The Seattle Seahawks reportedly postponed a tryout with free-agent quarterback Colin Kaepernick after he wouldn’t rule out kneeling during the national anthem.

The Seahawks organization is still considering holding a workout with Kaepernick, who sat out the 2017 NFL season without a contract following a season in which he emerged as the leader of the player take-a-knee activism.

After making arrangements for the tryout two weeks ago, “the trip was unexpectedly scuttled over the Seahawks’ last-minute stipulation regarding Kaepernick’s anthem stance,” according to ESPN’s Adam Schefter, citing a source.

Seahawks postpone Colin Kaepernick’s scheduled visit after he won’t say if he’ll stop kneeling:
— Adam Schefter (@AdamSchefter) April 12, 2018

“The source said the Seahawks wanted to know that Kaepernick wouldn’t kneel this season, and he was unwilling to give that assurance to them,” ESPN said in a Thursday report.

The Seahawks already have a franchise quarterback, Russell Wilson, but Kaepernick is reportedly under consideration as a backup.

Kaepernick, the former San Francisco 49ers passer, has filed a grievance against the NFL alleging that the 32 team owners colluded in not signing him for the 2017 season over his sideline protesting.

Another high-profile kneeler, Kaepernick’s former 49ers teammate Eric Reid, has also failed to catch on with a team after hitting free agency March 14.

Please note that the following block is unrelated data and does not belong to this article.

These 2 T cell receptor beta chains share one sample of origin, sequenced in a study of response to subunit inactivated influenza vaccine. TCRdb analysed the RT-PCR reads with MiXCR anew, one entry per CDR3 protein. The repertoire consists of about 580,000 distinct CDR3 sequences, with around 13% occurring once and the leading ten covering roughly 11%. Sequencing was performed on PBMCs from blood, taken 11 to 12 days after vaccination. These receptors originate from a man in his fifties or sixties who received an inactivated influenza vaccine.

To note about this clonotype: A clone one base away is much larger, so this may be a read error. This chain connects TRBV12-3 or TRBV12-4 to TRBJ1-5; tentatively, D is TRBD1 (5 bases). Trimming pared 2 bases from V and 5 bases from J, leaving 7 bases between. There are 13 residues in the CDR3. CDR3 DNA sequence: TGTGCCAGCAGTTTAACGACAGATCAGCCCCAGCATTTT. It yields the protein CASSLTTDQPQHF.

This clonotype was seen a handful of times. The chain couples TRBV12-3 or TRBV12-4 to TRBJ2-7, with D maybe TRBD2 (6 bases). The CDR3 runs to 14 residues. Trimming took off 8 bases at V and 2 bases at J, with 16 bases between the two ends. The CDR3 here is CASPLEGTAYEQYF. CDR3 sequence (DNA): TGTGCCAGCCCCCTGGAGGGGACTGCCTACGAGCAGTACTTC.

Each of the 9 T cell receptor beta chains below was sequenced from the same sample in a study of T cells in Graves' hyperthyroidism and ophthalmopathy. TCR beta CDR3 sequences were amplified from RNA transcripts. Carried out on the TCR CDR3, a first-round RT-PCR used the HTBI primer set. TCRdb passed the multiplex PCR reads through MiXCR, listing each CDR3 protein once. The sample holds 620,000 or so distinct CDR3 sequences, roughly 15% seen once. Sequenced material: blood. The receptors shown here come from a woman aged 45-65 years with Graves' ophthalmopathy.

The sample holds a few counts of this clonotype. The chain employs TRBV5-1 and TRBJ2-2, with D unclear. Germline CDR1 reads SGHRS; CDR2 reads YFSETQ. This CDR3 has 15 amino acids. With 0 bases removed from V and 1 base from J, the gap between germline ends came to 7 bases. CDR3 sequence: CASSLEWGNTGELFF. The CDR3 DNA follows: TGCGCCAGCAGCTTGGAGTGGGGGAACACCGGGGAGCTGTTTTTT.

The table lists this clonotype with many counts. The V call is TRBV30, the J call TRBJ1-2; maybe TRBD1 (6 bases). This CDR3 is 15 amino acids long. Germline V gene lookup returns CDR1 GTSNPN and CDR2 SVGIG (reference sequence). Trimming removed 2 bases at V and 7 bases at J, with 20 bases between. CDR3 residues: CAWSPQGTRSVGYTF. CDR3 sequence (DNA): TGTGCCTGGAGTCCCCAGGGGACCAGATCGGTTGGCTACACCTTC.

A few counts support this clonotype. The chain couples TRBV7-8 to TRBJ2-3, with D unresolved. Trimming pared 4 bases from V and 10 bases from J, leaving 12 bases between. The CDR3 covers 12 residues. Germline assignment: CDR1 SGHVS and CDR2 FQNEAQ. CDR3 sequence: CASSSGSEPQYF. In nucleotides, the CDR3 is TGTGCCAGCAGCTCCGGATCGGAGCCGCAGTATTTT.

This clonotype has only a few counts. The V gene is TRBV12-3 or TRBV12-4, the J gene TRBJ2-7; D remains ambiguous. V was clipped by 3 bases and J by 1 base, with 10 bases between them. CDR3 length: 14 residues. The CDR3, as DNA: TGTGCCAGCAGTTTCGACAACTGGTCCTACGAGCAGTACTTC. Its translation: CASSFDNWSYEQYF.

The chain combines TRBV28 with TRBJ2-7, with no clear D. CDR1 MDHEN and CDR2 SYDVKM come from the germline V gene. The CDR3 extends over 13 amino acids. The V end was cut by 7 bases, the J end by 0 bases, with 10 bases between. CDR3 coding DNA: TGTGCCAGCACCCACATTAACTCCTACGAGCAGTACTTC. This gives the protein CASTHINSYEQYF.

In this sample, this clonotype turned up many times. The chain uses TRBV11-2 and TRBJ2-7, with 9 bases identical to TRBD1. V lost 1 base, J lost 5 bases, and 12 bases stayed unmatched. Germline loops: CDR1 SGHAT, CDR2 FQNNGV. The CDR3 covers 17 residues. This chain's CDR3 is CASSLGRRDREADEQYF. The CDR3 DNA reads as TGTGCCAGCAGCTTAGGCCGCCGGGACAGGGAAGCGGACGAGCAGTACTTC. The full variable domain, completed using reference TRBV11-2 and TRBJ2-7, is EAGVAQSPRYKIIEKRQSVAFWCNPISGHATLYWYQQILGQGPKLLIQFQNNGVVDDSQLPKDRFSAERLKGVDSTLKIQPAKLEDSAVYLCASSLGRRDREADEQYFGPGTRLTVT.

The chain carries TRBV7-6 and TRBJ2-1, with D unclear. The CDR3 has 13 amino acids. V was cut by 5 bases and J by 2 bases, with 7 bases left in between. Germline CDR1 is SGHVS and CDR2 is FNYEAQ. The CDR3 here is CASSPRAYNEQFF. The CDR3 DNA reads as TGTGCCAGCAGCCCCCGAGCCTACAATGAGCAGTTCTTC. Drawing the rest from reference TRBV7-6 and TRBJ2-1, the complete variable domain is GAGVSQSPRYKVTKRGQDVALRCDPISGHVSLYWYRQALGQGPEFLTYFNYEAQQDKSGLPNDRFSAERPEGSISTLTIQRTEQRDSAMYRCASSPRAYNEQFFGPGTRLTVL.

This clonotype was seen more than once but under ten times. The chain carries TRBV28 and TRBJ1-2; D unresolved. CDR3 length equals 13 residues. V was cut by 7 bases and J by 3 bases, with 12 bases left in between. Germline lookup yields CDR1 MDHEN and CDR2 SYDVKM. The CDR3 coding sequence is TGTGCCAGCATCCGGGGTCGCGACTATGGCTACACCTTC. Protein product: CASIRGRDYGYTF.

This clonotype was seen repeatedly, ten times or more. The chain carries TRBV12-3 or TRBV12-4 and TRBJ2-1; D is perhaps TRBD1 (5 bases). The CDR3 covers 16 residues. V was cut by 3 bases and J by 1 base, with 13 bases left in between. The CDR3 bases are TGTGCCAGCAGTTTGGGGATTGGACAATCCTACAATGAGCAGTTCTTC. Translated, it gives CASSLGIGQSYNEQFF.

The safety Reid was reportedly quizzed Monday by Cincinnati Bengals owner Mike Brown about whether he would stand for the national anthem during a workout for the team, according to Pro Football Talk’s Mike Florio.

Kaepernick has not commented publicly on the Seahawks tryout, but he retweeted Wednesday the report about Reid’s meeting with the Bengals.

Source: Mike Brown questioned Eric Reid about anthem kneeling during his recent Bengals visit
— ProFootballTalk (@ProFootballTalk) April 11, 2018

The NFL saw its ratings drop by 9.7 percent in the 2017 regular season amid fan outrage over the take-a-knee protests, which players have described as a demonstration against social injustice and racism.

The team owners finalized last month a $90 million agreement to support social-justice organizations and causes without stipulating that players must stand for “The Star-Spangled Banner.”

© Copyright (c) 2018 News World Communications, Inc.

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